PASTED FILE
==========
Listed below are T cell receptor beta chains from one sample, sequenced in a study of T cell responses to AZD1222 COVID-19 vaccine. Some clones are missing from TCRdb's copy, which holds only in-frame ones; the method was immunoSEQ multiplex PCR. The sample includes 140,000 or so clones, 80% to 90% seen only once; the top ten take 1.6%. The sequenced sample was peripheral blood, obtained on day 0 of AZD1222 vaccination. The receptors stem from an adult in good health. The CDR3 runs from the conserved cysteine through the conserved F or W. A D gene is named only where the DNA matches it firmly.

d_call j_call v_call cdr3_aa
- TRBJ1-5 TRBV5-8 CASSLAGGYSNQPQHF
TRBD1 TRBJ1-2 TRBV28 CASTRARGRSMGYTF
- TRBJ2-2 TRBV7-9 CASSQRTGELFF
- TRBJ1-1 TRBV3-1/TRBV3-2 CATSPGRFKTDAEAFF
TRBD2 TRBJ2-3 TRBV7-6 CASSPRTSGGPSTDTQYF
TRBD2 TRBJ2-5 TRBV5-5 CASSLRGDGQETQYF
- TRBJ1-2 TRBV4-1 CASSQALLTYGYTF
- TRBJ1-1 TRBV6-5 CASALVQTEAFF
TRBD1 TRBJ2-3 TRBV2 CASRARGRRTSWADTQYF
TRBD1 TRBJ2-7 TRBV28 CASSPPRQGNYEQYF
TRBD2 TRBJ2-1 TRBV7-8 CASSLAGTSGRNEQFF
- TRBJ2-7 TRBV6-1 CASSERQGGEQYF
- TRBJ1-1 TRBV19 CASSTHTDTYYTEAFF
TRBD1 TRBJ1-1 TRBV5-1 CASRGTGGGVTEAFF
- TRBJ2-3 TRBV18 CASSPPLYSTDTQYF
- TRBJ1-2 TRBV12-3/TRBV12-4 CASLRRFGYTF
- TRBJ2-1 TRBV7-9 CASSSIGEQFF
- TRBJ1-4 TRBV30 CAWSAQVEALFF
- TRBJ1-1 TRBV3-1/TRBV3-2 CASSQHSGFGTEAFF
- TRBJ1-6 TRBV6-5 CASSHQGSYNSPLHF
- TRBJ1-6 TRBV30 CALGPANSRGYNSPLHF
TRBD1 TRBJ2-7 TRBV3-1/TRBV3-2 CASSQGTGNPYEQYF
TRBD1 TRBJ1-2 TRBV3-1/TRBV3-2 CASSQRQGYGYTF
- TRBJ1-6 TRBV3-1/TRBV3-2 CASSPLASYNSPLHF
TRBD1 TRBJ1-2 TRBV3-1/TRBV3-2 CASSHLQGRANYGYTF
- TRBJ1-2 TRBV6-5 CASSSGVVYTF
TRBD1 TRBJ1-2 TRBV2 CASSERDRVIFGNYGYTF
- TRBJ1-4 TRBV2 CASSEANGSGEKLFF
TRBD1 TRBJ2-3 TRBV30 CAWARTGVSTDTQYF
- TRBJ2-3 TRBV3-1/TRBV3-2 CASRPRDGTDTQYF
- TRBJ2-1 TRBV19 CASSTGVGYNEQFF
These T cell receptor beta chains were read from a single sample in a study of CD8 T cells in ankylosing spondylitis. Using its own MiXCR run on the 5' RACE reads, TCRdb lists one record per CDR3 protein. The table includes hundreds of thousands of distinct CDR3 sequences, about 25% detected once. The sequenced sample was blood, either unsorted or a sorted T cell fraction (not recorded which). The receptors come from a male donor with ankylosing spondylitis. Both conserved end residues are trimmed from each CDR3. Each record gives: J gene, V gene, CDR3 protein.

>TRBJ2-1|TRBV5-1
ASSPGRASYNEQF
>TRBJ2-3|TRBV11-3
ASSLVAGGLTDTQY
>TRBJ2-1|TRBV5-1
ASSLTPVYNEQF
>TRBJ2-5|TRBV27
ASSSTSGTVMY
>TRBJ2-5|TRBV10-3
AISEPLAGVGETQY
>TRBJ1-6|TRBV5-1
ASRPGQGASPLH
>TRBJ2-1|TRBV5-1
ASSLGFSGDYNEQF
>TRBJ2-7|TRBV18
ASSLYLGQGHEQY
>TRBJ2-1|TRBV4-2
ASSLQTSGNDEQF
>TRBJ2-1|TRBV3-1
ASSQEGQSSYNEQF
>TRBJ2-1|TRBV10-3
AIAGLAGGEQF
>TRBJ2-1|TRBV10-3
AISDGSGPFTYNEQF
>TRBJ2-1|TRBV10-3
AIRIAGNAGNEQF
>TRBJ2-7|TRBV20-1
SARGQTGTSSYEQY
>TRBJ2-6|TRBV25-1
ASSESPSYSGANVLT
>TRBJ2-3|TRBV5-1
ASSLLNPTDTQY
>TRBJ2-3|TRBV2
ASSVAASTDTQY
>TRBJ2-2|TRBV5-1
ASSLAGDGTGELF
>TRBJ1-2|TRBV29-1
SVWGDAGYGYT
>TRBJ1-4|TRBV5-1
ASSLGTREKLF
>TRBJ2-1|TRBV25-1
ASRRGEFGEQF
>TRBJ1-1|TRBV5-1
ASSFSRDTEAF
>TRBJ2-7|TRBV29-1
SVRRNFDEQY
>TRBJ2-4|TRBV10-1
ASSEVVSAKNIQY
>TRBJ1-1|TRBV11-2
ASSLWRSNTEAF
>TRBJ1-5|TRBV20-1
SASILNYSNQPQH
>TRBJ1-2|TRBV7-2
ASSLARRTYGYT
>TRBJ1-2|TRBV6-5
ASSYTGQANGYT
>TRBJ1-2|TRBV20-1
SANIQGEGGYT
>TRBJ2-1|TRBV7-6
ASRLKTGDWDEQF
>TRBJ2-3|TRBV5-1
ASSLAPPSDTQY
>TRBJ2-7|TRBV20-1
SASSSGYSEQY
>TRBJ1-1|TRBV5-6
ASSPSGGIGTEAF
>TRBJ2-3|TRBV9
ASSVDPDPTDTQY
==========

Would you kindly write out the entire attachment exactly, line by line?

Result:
Listed below are T cell receptor beta chains from one sample, sequenced in a study of T cell responses to AZD1222 COVID-19 vaccine. Some clones are missing from TCRdb's copy, which holds only in-frame ones; the method was immunoSEQ multiplex PCR. The sample includes 140,000 or so clones, 80% to 90% seen only once; the top ten take 1.6%. The sequenced sample was peripheral blood, obtained on day 0 of AZD1222 vaccination. The receptors stem from an adult in good health. The CDR3 runs from the conserved cysteine through the conserved F or W. A D gene is named only where the DNA matches it firmly.

d_call j_call v_call cdr3_aa
- TRBJ1-5 TRBV5-8 CASSLAGGYSNQPQHF
TRBD1 TRBJ1-2 TRBV28 CASTRARGRSMGYTF
- TRBJ2-2 TRBV7-9 CASSQRTGELFF
- TRBJ1-1 TRBV3-1/TRBV3-2 CATSPGRFKTDAEAFF
TRBD2 TRBJ2-3 TRBV7-6 CASSPRTSGGPSTDTQYF
TRBD2 TRBJ2-5 TRBV5-5 CASSLRGDGQETQYF
- TRBJ1-2 TRBV4-1 CASSQALLTYGYTF
- TRBJ1-1 TRBV6-5 CASALVQTEAFF
TRBD1 TRBJ2-3 TRBV2 CASRARGRRTSWADTQYF
TRBD1 TRBJ2-7 TRBV28 CASSPPRQGNYEQYF
TRBD2 TRBJ2-1 TRBV7-8 CASSLAGTSGRNEQFF
- TRBJ2-7 TRBV6-1 CASSERQGGEQYF
- TRBJ1-1 TRBV19 CASSTHTDTYYTEAFF
TRBD1 TRBJ1-1 TRBV5-1 CASRGTGGGVTEAFF
- TRBJ2-3 TRBV18 CASSPPLYSTDTQYF
- TRBJ1-2 TRBV12-3/TRBV12-4 CASLRRFGYTF
- TRBJ2-1 TRBV7-9 CASSSIGEQFF
- TRBJ1-4 TRBV30 CAWSAQVEALFF
- TRBJ1-1 TRBV3-1/TRBV3-2 CASSQHSGFGTEAFF
- TRBJ1-6 TRBV6-5 CASSHQGSYNSPLHF
- TRBJ1-6 TRBV30 CALGPANSRGYNSPLHF
TRBD1 TRBJ2-7 TRBV3-1/TRBV3-2 CASSQGTGNPYEQYF
TRBD1 TRBJ1-2 TRBV3-1/TRBV3-2 CASSQRQGYGYTF
- TRBJ1-6 TRBV3-1/TRBV3-2 CASSPLASYNSPLHF
TRBD1 TRBJ1-2 TRBV3-1/TRBV3-2 CASSHLQGRANYGYTF
- TRBJ1-2 TRBV6-5 CASSSGVVYTF
TRBD1 TRBJ1-2 TRBV2 CASSERDRVIFGNYGYTF
- TRBJ1-4 TRBV2 CASSEANGSGEKLFF
TRBD1 TRBJ2-3 TRBV30 CAWARTGVSTDTQYF
- TRBJ2-3 TRBV3-1/TRBV3-2 CASRPRDGTDTQYF
- TRBJ2-1 TRBV19 CASSTGVGYNEQFF
These T cell receptor beta chains were read from a single sample in a study of CD8 T cells in ankylosing spondylitis. Using its own MiXCR run on the 5' RACE reads, TCRdb lists one record per CDR3 protein. The table includes hundreds of thousands of distinct CDR3 sequences, about 25% detected once. The sequenced sample was blood, either unsorted or a sorted T cell fraction (not recorded which). The receptors come from a male donor with ankylosing spondylitis. Both conserved end residues are trimmed from each CDR3. Each record gives: J gene, V gene, CDR3 protein.

>TRBJ2-1|TRBV5-1
ASSPGRASYNEQF
>TRBJ2-3|TRBV11-3
ASSLVAGGLTDTQY
>TRBJ2-1|TRBV5-1
ASSLTPVYNEQF
>TRBJ2-5|TRBV27
ASSSTSGTVMY
>TRBJ2-5|TRBV10-3
AISEPLAGVGETQY
>TRBJ1-6|TRBV5-1
ASRPGQGASPLH
>TRBJ2-1|TRBV5-1
ASSLGFSGDYNEQF
>TRBJ2-7|TRBV18
ASSLYLGQGHEQY
>TRBJ2-1|TRBV4-2
ASSLQTSGNDEQF
>TRBJ2-1|TRBV3-1
ASSQEGQSSYNEQF
>TRBJ2-1|TRBV10-3
AIAGLAGGEQF
>TRBJ2-1|TRBV10-3
AISDGSGPFTYNEQF
>TRBJ2-1|TRBV10-3
AIRIAGNAGNEQF
>TRBJ2-7|TRBV20-1
SARGQTGTSSYEQY
>TRBJ2-6|TRBV25-1
ASSESPSYSGANVLT
>TRBJ2-3|TRBV5-1
ASSLLNPTDTQY
>TRBJ2-3|TRBV2
ASSVAASTDTQY
>TRBJ2-2|TRBV5-1
ASSLAGDGTGELF
>TRBJ1-2|TRBV29-1
SVWGDAGYGYT
>TRBJ1-4|TRBV5-1
ASSLGTREKLF
>TRBJ2-1|TRBV25-1
ASRRGEFGEQF
>TRBJ1-1|TRBV5-1
ASSFSRDTEAF
>TRBJ2-7|TRBV29-1
SVRRNFDEQY
>TRBJ2-4|TRBV10-1
ASSEVVSAKNIQY
>TRBJ1-1|TRBV11-2
ASSLWRSNTEAF
>TRBJ1-5|TRBV20-1
SASILNYSNQPQH
>TRBJ1-2|TRBV7-2
ASSLARRTYGYT
>TRBJ1-2|TRBV6-5
ASSYTGQANGYT
>TRBJ1-2|TRBV20-1
SANIQGEGGYT
>TRBJ2-1|TRBV7-6
ASRLKTGDWDEQF
>TRBJ2-3|TRBV5-1
ASSLAPPSDTQY
>TRBJ2-7|TRBV20-1
SASSSGYSEQY
>TRBJ1-1|TRBV5-6
ASSPSGGIGTEAF
>TRBJ2-3|TRBV9
ASSVDPDPTDTQY